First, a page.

MSNBC, July 22, 1999

The Spanking Bill

RENO, NV July 22 – Many know it as “The Spanking Bill,” it’s a new Nevada law that allows parents to use corporal punishment on their children.

While some child advocacy groups come out against the measure at least one local parent says it’s an absolute necessity. The issue of spanking has always been an emotional one, many groups’ say it’s inappropriate to spank a child for any reason. Many parents say that sometimes it’s the only thing that works. We found one mom who says that the law will now protect people like her, who are falsely accused of child abuse.

Debra is the mother of a ten-year-old girl. Three years ago, the girlfriend of her daughter’s dad falsely accused her of beating her child with a hairbrush. “The police came to the daycare center and inspected my daughter without even notifying me...they found nothing,” said Debra. There was no physical evidence of discipline because Debra says she didn’t spank her child. Now, a new Nevada law will take child abuse claims off a person’s record, as long as there are no physical marks. Debra says it’s a godsend to parents like her. “It will protect me and others like me who are good parents,” she said.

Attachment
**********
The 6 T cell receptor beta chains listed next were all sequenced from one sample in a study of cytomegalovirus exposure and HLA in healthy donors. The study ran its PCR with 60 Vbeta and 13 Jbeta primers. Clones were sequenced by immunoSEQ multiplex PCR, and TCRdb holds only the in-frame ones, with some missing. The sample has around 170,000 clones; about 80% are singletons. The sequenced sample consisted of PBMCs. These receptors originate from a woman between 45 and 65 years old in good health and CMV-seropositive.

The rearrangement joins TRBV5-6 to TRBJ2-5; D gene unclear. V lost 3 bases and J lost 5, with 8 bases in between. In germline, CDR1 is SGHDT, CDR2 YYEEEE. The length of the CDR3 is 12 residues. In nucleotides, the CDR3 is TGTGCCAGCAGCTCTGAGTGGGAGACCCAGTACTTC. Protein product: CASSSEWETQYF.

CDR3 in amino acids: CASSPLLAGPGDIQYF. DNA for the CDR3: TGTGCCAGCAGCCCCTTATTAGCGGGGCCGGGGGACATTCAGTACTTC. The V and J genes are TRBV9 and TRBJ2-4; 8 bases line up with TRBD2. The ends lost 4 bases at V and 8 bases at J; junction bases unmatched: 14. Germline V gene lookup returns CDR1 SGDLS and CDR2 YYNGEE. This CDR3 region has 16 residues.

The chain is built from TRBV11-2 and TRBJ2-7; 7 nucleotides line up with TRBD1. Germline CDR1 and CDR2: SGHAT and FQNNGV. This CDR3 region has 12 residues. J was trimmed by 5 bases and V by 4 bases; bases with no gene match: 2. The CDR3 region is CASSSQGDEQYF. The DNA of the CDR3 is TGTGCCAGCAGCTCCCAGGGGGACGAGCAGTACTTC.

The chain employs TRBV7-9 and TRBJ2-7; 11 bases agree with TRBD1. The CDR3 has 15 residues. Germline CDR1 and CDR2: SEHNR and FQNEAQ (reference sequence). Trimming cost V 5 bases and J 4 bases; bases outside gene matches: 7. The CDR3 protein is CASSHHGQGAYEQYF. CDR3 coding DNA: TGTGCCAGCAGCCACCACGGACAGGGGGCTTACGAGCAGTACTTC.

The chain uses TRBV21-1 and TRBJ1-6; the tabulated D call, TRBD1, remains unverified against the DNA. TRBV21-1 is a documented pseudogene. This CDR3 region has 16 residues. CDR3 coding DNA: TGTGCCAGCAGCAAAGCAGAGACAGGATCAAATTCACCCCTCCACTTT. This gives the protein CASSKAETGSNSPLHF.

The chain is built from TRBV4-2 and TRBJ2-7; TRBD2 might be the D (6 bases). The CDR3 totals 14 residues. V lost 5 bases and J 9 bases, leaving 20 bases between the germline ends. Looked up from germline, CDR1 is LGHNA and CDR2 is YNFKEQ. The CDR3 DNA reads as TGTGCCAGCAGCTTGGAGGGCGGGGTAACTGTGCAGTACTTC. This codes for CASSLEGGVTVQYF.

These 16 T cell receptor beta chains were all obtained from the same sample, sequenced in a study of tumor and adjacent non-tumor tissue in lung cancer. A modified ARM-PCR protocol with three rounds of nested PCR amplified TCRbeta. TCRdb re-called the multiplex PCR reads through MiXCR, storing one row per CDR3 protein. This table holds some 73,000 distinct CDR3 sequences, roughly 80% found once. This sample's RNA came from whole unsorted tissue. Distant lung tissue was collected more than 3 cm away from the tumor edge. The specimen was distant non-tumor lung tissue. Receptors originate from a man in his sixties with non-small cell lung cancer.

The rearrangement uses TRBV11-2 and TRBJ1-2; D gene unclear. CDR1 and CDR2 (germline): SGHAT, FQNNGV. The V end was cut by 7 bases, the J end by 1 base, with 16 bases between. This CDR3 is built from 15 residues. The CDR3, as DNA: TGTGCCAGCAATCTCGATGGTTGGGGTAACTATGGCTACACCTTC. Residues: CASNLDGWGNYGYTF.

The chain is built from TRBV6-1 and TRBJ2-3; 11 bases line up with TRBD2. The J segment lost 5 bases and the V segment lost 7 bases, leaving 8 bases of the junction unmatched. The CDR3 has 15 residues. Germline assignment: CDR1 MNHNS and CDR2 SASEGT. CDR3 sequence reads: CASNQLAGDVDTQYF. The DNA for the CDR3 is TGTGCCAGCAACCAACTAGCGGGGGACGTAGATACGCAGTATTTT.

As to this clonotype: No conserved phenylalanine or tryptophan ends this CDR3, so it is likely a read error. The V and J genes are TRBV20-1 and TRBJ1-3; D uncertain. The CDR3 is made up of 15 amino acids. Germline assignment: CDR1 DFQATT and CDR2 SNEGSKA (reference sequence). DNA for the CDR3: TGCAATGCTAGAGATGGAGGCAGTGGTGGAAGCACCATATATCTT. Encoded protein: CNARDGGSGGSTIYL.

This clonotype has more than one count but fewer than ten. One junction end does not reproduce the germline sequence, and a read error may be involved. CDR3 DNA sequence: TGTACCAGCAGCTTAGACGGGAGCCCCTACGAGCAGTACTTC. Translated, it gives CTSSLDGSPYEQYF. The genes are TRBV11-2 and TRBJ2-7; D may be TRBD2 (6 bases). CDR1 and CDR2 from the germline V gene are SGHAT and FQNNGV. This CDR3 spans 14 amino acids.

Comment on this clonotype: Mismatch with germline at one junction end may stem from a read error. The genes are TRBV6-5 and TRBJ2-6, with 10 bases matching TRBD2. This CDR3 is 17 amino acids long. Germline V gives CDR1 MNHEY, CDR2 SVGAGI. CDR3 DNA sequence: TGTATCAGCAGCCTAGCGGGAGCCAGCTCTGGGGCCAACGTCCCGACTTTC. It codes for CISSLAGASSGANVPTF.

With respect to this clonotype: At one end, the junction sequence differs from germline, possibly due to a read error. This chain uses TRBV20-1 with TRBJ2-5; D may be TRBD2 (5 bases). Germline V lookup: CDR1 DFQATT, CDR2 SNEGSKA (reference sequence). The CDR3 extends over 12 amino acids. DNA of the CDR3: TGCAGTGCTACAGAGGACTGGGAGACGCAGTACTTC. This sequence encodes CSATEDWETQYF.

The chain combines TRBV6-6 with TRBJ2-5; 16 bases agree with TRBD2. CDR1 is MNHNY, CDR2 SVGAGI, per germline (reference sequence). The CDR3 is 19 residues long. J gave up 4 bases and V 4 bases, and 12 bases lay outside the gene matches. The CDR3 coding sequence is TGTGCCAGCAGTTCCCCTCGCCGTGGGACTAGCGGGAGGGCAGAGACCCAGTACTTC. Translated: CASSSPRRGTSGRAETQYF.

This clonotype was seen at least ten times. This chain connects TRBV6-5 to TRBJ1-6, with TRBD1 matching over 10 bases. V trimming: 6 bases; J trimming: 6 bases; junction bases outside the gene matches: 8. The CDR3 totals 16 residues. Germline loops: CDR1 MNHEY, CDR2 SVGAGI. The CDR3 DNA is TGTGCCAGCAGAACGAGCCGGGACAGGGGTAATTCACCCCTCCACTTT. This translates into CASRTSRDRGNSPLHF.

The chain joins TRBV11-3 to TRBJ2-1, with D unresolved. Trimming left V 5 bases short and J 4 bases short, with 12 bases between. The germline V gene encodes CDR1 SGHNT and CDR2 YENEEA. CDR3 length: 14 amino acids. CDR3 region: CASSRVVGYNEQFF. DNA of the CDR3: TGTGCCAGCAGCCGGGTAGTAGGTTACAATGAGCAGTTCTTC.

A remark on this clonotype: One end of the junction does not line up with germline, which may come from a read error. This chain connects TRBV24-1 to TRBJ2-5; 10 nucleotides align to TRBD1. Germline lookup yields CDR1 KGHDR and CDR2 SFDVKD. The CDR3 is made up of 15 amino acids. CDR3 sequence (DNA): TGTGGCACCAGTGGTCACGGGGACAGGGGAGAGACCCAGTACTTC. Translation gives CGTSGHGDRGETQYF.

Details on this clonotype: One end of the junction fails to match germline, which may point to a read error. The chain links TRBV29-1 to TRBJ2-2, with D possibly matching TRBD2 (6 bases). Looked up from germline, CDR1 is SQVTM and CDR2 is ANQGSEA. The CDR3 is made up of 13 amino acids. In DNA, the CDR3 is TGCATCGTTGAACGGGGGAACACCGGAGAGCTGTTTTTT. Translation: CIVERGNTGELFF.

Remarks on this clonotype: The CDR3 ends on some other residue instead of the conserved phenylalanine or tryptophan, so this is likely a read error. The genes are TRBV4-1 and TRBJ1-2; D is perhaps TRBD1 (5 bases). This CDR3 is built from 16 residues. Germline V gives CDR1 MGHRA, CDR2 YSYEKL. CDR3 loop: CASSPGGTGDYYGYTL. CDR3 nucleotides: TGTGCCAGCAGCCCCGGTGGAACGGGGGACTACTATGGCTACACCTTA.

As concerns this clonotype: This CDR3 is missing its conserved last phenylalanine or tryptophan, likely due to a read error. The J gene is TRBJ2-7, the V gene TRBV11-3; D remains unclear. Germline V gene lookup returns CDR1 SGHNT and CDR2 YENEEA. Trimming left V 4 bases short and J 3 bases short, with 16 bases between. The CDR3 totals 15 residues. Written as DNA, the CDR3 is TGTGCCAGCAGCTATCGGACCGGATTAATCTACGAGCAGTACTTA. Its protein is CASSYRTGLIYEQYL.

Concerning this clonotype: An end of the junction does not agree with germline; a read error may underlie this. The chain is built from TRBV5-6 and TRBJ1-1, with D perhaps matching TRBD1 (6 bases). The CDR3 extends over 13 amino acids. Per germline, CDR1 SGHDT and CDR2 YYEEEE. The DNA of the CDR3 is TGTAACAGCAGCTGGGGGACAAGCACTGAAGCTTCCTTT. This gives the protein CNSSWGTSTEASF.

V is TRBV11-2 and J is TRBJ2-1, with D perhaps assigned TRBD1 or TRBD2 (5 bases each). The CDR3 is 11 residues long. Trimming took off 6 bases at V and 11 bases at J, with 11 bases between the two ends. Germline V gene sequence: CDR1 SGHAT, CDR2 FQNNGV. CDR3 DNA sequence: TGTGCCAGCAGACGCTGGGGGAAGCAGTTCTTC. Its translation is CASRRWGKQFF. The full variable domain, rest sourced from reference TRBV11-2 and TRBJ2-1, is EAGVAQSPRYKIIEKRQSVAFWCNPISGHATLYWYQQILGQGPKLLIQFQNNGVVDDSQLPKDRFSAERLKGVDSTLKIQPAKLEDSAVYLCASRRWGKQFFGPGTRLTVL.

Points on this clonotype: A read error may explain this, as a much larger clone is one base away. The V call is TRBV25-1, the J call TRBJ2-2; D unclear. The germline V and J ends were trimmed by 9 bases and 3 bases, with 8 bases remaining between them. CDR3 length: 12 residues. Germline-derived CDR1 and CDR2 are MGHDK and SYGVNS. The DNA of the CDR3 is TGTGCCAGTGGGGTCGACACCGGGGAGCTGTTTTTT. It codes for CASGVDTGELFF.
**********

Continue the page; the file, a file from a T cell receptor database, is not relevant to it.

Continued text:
Senator Bill Raggio introduced the bill saying that sometimes children need to be reasonably disciplined with a spanking. It does not protect anyone who leaves bruises, welts, scars, fractures or any other physical evidence of disciplinary action on a child. However, while parenting experts at the Children’s Cabinet couldn’t comment directly on Raggio’s law they say spanking isn’t ever the answer. “Hitting only teaches a child that hitting is appropriate. They’re getting a mixed message,” said Shelly Dickson, Children’s Cabinet. Her co-worker adds, “It damages their self-esteem and doesn’t teach them anything,” said Cynthia Martinez, Children’s Cabinet.

Debra says although she was never charged with any crime, the incident did result in a custody battle that has taken three years to resolve and she says she and her daughter will continue to feel the effects of that fight for a long time. The woman who falsely accused Debra says authorities told her they couldn’t prosecute her because she was protected by laws that are designed to protect anyone who reports allegations of child abuse–even if they turn out to be unfounded.

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